It was not unusual to see the extra Tuesday bus carrying crates of chickens on their way to market.
In foggy weather the conductress would walk in front of the bus to guide it with a torch; a passenger volunteered to guide when the bus became one-man-operated.
The Yellow Bus Service was withdrawn in 1954 when Aldershot and District Company took over the route.
The first car in the village was reputedly a Dion owned in 1910 by Mr. Cheeseman of Frog Grove House.
Arthur Drummond and Drummond Engineering
Arthur Drummond (1871–1951) was a painter of historical and other figure subjects. He was the son of John Drummond, a marine painter, and was born in Bristol. He was an artist of talent and repute, exhibiting at the Royal Academy from the age of nineteen years. At this time he was living at ‘Artolar’, Wood Street Green, but when he exhibited again at the Royal Academy, in 1899, he lived at Old Gables, Pinks Hill.
His recreation was model engineering, which he fully developed whilst living in Wood Street. As he found it difficult to obtain a small lathe suitable for model-making at a reasonable price, he designed and built his own in 1896. He went on to design and make two more lathes, which had beds of a special form whereby the use of a gap piece was eliminated but the advantages of a gap-bed lathe were retained.
Arthur and his brother Frank, who had been apprenticed as an engineer, made these lathes in their workshop adjacent to Old Gables. It is considered that Arthur had a remarkably inventive mind and a natural flair for designing machinery. Accidents did happen—one elderly Wood Street man recalled that on one occasion “he and his brother put themselves into hospital”!
Within a few years the brothers had developed a very popular range of small lathes from the original three designs. In 1902 a limited liability company was formed and land acquired on the site of former brickfields at Broadstreet. At this time a 3½-in. screwcutting lathe was introduced, which sold well to both model engineers and small engineering works. One of these lathes was included in the equipment of Captain Scott’s expedition to the South Pole in 1912.
The first of a range which became known as ‘round bed’ machines was developed in 1906. These lathes sold for only five pounds and were exported in large quantities to Australia, Canada and India. A foundry was added and larger lathes—5-in., 6-in. and 7-in. screwcutting lathes— were built and sold on a considerable scale, principally to garages.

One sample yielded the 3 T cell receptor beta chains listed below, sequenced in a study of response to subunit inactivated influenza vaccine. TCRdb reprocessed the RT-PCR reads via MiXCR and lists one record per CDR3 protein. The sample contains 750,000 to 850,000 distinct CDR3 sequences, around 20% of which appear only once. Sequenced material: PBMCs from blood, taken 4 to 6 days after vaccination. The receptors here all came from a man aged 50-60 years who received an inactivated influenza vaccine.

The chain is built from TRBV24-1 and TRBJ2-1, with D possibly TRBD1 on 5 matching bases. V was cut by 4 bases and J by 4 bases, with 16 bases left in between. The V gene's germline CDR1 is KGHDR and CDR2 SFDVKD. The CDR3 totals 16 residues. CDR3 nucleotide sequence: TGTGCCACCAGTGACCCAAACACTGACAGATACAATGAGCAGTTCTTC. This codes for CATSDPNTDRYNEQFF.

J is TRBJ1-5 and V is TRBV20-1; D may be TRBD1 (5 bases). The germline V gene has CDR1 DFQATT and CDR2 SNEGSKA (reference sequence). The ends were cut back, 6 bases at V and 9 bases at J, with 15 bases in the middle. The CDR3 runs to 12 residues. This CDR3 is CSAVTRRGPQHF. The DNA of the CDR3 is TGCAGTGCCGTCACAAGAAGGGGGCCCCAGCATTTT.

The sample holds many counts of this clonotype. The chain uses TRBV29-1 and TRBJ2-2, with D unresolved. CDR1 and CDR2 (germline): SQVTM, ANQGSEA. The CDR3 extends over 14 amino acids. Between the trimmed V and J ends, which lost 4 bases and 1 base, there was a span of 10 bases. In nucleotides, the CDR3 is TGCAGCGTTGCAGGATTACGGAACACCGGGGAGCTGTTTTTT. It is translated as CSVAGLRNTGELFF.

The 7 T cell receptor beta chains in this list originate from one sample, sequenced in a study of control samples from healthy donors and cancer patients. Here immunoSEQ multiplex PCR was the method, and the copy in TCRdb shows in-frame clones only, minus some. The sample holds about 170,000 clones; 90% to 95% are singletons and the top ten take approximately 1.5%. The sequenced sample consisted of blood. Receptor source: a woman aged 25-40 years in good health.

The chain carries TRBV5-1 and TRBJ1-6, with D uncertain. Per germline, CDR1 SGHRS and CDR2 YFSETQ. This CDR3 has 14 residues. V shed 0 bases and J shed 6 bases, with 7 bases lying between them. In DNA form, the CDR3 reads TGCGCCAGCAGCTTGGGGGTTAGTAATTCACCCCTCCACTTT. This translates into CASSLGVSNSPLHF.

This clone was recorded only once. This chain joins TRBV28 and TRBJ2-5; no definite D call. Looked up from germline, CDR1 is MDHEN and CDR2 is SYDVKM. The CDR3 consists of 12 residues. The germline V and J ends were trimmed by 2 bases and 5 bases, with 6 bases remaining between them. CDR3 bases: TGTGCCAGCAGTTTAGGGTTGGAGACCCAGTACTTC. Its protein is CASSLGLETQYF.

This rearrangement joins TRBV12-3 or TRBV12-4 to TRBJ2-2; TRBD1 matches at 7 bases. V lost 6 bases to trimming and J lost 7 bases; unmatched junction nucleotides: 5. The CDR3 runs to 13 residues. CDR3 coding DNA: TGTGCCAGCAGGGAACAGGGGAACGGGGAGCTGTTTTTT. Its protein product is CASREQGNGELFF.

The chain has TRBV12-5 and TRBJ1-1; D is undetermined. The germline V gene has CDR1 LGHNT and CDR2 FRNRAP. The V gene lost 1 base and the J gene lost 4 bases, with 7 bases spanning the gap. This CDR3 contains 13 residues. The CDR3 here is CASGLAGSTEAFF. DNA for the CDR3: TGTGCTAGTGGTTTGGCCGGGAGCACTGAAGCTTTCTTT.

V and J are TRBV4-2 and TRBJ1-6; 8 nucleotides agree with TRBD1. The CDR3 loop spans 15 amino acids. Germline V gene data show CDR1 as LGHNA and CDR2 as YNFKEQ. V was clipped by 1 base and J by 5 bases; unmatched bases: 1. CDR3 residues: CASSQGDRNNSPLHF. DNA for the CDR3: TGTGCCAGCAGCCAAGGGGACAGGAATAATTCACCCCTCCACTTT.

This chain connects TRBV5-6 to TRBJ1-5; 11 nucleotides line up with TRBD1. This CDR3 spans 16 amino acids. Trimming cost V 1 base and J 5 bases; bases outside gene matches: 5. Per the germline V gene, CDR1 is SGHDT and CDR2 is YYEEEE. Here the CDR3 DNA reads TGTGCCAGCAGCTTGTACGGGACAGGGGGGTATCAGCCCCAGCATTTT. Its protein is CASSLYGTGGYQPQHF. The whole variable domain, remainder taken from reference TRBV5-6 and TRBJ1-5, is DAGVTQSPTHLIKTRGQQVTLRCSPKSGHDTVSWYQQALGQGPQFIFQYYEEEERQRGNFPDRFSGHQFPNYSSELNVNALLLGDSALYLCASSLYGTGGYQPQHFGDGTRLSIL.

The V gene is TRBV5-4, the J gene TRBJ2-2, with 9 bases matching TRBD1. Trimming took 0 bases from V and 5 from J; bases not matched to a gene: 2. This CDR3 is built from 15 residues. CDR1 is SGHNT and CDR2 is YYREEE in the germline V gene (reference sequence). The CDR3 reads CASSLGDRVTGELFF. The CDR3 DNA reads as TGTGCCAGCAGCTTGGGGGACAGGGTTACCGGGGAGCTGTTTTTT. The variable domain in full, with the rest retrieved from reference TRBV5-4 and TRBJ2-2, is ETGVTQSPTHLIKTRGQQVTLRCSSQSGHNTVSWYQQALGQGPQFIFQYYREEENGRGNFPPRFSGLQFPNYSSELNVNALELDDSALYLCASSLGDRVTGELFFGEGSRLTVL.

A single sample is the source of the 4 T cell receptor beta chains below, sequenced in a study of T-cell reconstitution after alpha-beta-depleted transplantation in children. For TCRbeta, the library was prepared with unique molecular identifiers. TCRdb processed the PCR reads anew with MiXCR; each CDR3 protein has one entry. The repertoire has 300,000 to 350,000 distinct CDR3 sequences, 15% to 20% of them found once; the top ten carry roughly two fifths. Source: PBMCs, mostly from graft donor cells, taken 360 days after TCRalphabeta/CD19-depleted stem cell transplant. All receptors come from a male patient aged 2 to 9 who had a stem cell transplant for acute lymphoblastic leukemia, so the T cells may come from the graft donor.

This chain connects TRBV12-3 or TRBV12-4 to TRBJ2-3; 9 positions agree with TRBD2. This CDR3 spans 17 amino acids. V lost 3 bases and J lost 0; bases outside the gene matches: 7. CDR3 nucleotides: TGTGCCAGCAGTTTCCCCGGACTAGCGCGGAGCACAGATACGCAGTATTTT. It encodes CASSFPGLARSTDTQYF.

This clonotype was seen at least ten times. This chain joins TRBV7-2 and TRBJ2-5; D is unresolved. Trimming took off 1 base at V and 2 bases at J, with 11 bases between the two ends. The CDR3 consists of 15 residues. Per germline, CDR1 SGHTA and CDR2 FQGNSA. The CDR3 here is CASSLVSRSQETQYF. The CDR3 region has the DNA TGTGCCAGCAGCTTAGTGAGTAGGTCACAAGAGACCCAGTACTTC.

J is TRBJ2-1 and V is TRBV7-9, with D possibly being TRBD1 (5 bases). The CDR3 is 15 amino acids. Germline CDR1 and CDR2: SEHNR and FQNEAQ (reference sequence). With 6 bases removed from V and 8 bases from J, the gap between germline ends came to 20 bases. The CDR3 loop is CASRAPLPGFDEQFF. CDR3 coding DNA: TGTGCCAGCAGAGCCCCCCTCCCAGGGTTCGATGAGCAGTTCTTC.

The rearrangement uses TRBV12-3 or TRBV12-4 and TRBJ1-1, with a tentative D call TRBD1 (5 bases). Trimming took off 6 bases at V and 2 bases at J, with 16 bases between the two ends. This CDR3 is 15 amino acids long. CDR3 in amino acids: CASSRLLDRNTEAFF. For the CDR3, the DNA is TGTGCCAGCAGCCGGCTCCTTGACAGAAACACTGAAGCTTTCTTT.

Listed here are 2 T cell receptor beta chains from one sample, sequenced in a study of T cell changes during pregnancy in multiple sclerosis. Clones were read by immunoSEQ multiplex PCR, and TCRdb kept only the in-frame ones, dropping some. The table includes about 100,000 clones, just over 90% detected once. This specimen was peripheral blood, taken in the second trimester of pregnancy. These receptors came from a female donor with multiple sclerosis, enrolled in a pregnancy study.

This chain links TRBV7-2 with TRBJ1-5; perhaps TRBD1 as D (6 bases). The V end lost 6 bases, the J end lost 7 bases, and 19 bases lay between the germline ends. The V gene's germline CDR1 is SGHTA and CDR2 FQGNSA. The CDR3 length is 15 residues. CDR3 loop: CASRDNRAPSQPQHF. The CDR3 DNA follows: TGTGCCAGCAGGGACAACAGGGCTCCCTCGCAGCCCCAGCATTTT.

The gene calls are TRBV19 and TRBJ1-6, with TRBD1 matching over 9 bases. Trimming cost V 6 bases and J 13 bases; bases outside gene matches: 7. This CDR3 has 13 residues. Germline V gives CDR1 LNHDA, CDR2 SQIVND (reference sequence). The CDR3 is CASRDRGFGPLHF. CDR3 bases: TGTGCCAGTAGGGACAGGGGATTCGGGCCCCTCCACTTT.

The outbreak of war in 1914 brought large Government orders for 3½-in. and 5-in. lathes, the 3½-in. for use in destroyers and submarines. The larger lathes were for the Mechanised Section of the Army Service Corps. The factory operated day and night until May 1915, when a fire destroyed the majority of the buildings and plant. The rebuilding and re-equipment of the works were undertaken with great urgency.
The growth of the motor vehicle industry led to a demand for machines for high-production turning operations. Production began in 1925 of a new generation of larger lathes, which sold in large quantities to the motor vehicle and aircraft industries. Modifications and additions to the range resulted in the extension of the factory on numerous occasions. During the Second World War all Bristol engine crankshafts and propeller shafts were made on Drummond lathes; modifications had been made in 1938 to the Drummond No.1 Maxicut Lathe to make it suitable for turning shells. Production of small-centre lathes was discontinued during the war to allow the company to concentrate on the building of multi-tool lathes and gear shapers.
After the war a completely new range of Maxicut machines was developed. Arthur Drummond continued as Managing Director and was largely responsible for the design of machines until 1942. He continued as a director of the company until 1946 and died, aged eighty-six, in 1951.
By the 1960s there were about three hundred employees, including apprentices, drawing office and welfare staff. Drummond (Sales) had been a separate company since 1933. The foundry had been closed, but the buildings contained a production area of about forty thousand square feet, a pattern shop, drawing office, paint shop, fettling shop, heat treatment department and an induction-hardening installation for beds, as well as a canteen and social club. The pride of the factory was the Standards Room, which was designed and fitted with the latest scientific testing equipment to ensure accurate measurement and testing.
The severe national and international economic situation of the 1970s resulted in the phased closing of the factory, which by now was under the management of Staveley Tools. Such was the standard of workmanship and training that few local people were unemployed for long after the final closure in 1981.
The site was redeveloped for small factory and warehouse units, mainly devoted to the high-tech. industry. Houses now stand on the area where the canteen and social club once stood.
Wartime Wood Street
To the Glory of God and in proud and grateful memory of those who went out from this village and gave their lives for their country in two World Wars.